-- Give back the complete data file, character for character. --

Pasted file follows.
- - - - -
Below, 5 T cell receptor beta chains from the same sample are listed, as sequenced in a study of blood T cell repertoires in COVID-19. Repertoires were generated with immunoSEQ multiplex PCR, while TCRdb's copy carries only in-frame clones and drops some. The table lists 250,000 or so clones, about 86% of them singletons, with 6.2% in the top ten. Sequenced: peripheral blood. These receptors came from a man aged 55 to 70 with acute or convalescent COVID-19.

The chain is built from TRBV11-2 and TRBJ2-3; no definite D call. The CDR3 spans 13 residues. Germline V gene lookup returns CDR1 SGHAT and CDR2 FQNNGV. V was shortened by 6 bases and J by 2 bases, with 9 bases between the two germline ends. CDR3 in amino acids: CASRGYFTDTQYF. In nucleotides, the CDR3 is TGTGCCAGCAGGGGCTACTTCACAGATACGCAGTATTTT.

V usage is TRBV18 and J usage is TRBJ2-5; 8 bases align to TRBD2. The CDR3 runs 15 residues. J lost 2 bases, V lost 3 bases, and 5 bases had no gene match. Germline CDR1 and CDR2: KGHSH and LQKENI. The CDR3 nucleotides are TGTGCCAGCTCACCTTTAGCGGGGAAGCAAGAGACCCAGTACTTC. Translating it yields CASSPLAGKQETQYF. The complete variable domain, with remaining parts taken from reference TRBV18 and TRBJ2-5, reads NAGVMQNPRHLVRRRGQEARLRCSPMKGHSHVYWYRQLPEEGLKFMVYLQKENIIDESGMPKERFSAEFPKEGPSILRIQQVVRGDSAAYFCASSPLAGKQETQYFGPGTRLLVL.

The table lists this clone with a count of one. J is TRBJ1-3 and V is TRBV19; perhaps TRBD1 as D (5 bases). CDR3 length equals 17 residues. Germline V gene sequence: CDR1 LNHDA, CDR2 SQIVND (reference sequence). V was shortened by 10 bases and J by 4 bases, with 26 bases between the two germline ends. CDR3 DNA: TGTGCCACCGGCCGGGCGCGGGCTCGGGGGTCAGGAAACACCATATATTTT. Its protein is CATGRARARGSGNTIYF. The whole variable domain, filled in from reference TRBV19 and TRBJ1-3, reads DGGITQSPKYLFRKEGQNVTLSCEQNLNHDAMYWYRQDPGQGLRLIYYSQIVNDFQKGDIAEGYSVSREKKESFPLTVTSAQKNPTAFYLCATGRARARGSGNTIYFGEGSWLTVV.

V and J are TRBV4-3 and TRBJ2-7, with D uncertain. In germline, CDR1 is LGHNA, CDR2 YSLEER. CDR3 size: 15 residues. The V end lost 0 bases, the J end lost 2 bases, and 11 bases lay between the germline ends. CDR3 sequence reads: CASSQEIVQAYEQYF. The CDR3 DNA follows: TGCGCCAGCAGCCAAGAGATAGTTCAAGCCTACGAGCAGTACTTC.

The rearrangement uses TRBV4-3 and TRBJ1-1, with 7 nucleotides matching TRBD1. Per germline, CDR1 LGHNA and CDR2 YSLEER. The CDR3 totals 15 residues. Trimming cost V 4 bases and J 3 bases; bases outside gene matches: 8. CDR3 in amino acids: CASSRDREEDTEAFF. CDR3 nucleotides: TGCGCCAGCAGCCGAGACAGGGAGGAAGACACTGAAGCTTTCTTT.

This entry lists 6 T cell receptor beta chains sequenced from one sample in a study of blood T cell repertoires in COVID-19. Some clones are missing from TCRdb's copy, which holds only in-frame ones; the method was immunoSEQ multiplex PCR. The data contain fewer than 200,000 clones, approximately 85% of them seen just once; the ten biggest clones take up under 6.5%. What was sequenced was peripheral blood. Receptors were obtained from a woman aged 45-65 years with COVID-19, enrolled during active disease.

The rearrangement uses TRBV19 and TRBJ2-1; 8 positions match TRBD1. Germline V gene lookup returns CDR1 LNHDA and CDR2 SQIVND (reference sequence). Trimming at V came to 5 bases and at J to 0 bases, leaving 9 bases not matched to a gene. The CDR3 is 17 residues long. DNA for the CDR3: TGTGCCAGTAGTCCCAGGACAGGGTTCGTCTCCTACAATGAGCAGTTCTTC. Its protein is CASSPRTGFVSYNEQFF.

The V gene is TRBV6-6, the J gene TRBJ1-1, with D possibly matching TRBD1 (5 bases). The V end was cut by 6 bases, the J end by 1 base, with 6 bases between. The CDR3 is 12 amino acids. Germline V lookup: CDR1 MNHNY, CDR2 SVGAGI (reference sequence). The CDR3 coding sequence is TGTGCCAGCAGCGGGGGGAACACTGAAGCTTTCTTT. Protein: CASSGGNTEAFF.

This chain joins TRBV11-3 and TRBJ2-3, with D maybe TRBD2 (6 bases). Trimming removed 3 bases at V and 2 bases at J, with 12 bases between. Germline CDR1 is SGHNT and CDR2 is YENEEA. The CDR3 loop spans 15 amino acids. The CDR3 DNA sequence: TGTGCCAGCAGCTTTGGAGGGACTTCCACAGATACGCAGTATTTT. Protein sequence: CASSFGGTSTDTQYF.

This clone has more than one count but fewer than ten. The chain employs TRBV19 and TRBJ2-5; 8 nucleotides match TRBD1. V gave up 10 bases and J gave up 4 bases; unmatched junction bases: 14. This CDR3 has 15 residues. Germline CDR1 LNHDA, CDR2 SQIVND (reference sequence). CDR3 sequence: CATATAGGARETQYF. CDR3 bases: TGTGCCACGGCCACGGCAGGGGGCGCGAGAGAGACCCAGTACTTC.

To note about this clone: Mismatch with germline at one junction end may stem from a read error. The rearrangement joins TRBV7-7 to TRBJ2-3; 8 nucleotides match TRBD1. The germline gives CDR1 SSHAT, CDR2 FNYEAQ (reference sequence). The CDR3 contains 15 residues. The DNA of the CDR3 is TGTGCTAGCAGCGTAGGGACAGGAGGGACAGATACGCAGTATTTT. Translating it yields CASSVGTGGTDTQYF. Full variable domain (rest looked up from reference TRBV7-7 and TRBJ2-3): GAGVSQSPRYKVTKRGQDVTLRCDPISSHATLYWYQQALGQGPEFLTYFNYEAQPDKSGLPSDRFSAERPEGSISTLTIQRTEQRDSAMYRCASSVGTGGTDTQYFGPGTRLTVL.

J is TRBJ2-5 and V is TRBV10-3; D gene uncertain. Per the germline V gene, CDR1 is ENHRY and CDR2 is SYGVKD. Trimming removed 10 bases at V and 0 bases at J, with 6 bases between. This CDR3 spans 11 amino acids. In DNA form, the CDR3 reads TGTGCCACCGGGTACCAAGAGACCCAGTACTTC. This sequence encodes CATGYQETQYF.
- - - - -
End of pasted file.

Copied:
Below, 5 T cell receptor beta chains from the same sample are listed, as sequenced in a study of blood T cell repertoires in COVID-19. Repertoires were generated with immunoSEQ multiplex PCR, while TCRdb's copy carries only in-frame clones and drops some. The table lists 250,000 or so clones, about 86% of them singletons, with 6.2% in the top ten. Sequenced: peripheral blood. These receptors came from a man aged 55 to 70 with acute or convalescent COVID-19.

The chain is built from TRBV11-2 and TRBJ2-3; no definite D call. The CDR3 spans 13 residues. Germline V gene lookup returns CDR1 SGHAT and CDR2 FQNNGV. V was shortened by 6 bases and J by 2 bases, with 9 bases between the two germline ends. CDR3 in amino acids: CASRGYFTDTQYF. In nucleotides, the CDR3 is TGTGCCAGCAGGGGCTACTTCACAGATACGCAGTATTTT.

V usage is TRBV18 and J usage is TRBJ2-5; 8 bases align to TRBD2. The CDR3 runs 15 residues. J lost 2 bases, V lost 3 bases, and 5 bases had no gene match. Germline CDR1 and CDR2: KGHSH and LQKENI. The CDR3 nucleotides are TGTGCCAGCTCACCTTTAGCGGGGAAGCAAGAGACCCAGTACTTC. Translating it yields CASSPLAGKQETQYF. The complete variable domain, with remaining parts taken from reference TRBV18 and TRBJ2-5, reads NAGVMQNPRHLVRRRGQEARLRCSPMKGHSHVYWYRQLPEEGLKFMVYLQKENIIDESGMPKERFSAEFPKEGPSILRIQQVVRGDSAAYFCASSPLAGKQETQYFGPGTRLLVL.

The table lists this clone with a count of one. J is TRBJ1-3 and V is TRBV19; perhaps TRBD1 as D (5 bases). CDR3 length equals 17 residues. Germline V gene sequence: CDR1 LNHDA, CDR2 SQIVND (reference sequence). V was shortened by 10 bases and J by 4 bases, with 26 bases between the two germline ends. CDR3 DNA: TGTGCCACCGGCCGGGCGCGGGCTCGGGGGTCAGGAAACACCATATATTTT. Its protein is CATGRARARGSGNTIYF. The whole variable domain, filled in from reference TRBV19 and TRBJ1-3, reads DGGITQSPKYLFRKEGQNVTLSCEQNLNHDAMYWYRQDPGQGLRLIYYSQIVNDFQKGDIAEGYSVSREKKESFPLTVTSAQKNPTAFYLCATGRARARGSGNTIYFGEGSWLTVV.

V and J are TRBV4-3 and TRBJ2-7, with D uncertain. In germline, CDR1 is LGHNA, CDR2 YSLEER. CDR3 size: 15 residues. The V end lost 0 bases, the J end lost 2 bases, and 11 bases lay between the germline ends. CDR3 sequence reads: CASSQEIVQAYEQYF. The CDR3 DNA follows: TGCGCCAGCAGCCAAGAGATAGTTCAAGCCTACGAGCAGTACTTC.

The rearrangement uses TRBV4-3 and TRBJ1-1, with 7 nucleotides matching TRBD1. Per germline, CDR1 LGHNA and CDR2 YSLEER. The CDR3 totals 15 residues. Trimming cost V 4 bases and J 3 bases; bases outside gene matches: 8. CDR3 in amino acids: CASSRDREEDTEAFF. CDR3 nucleotides: TGCGCCAGCAGCCGAGACAGGGAGGAAGACACTGAAGCTTTCTTT.

This entry lists 6 T cell receptor beta chains sequenced from one sample in a study of blood T cell repertoires in COVID-19. Some clones are missing from TCRdb's copy, which holds only in-frame ones; the method was immunoSEQ multiplex PCR. The data contain fewer than 200,000 clones, approximately 85% of them seen just once; the ten biggest clones take up under 6.5%. What was sequenced was peripheral blood. Receptors were obtained from a woman aged 45-65 years with COVID-19, enrolled during active disease.

The rearrangement uses TRBV19 and TRBJ2-1; 8 positions match TRBD1. Germline V gene lookup returns CDR1 LNHDA and CDR2 SQIVND (reference sequence). Trimming at V came to 5 bases and at J to 0 bases, leaving 9 bases not matched to a gene. The CDR3 is 17 residues long. DNA for the CDR3: TGTGCCAGTAGTCCCAGGACAGGGTTCGTCTCCTACAATGAGCAGTTCTTC. Its protein is CASSPRTGFVSYNEQFF.

The V gene is TRBV6-6, the J gene TRBJ1-1, with D possibly matching TRBD1 (5 bases). The V end was cut by 6 bases, the J end by 1 base, with 6 bases between. The CDR3 is 12 amino acids. Germline V lookup: CDR1 MNHNY, CDR2 SVGAGI (reference sequence). The CDR3 coding sequence is TGTGCCAGCAGCGGGGGGAACACTGAAGCTTTCTTT. Protein: CASSGGNTEAFF.

This chain joins TRBV11-3 and TRBJ2-3, with D maybe TRBD2 (6 bases). Trimming removed 3 bases at V and 2 bases at J, with 12 bases between. Germline CDR1 is SGHNT and CDR2 is YENEEA. The CDR3 loop spans 15 amino acids. The CDR3 DNA sequence: TGTGCCAGCAGCTTTGGAGGGACTTCCACAGATACGCAGTATTTT. Protein sequence: CASSFGGTSTDTQYF.

This clone has more than one count but fewer than ten. The chain employs TRBV19 and TRBJ2-5; 8 nucleotides match TRBD1. V gave up 10 bases and J gave up 4 bases; unmatched junction bases: 14. This CDR3 has 15 residues. Germline CDR1 LNHDA, CDR2 SQIVND (reference sequence). CDR3 sequence: CATATAGGARETQYF. CDR3 bases: TGTGCCACGGCCACGGCAGGGGGCGCGAGAGAGACCCAGTACTTC.

To note about this clone: Mismatch with germline at one junction end may stem from a read error. The rearrangement joins TRBV7-7 to TRBJ2-3; 8 nucleotides match TRBD1. The germline gives CDR1 SSHAT, CDR2 FNYEAQ (reference sequence). The CDR3 contains 15 residues. The DNA of the CDR3 is TGTGCTAGCAGCGTAGGGACAGGAGGGACAGATACGCAGTATTTT. Translating it yields CASSVGTGGTDTQYF. Full variable domain (rest looked up from reference TRBV7-7 and TRBJ2-3): GAGVSQSPRYKVTKRGQDVTLRCDPISSHATLYWYQQALGQGPEFLTYFNYEAQPDKSGLPSDRFSAERPEGSISTLTIQRTEQRDSAMYRCASSVGTGGTDTQYFGPGTRLTVL.

J is TRBJ2-5 and V is TRBV10-3; D gene uncertain. Per the germline V gene, CDR1 is ENHRY and CDR2 is SYGVKD. Trimming removed 10 bases at V and 0 bases at J, with 6 bases between. This CDR3 spans 11 amino acids. In DNA form, the CDR3 reads TGTGCCACCGGGTACCAAGAGACCCAGTACTTC. This sequence encodes CATGYQETQYF.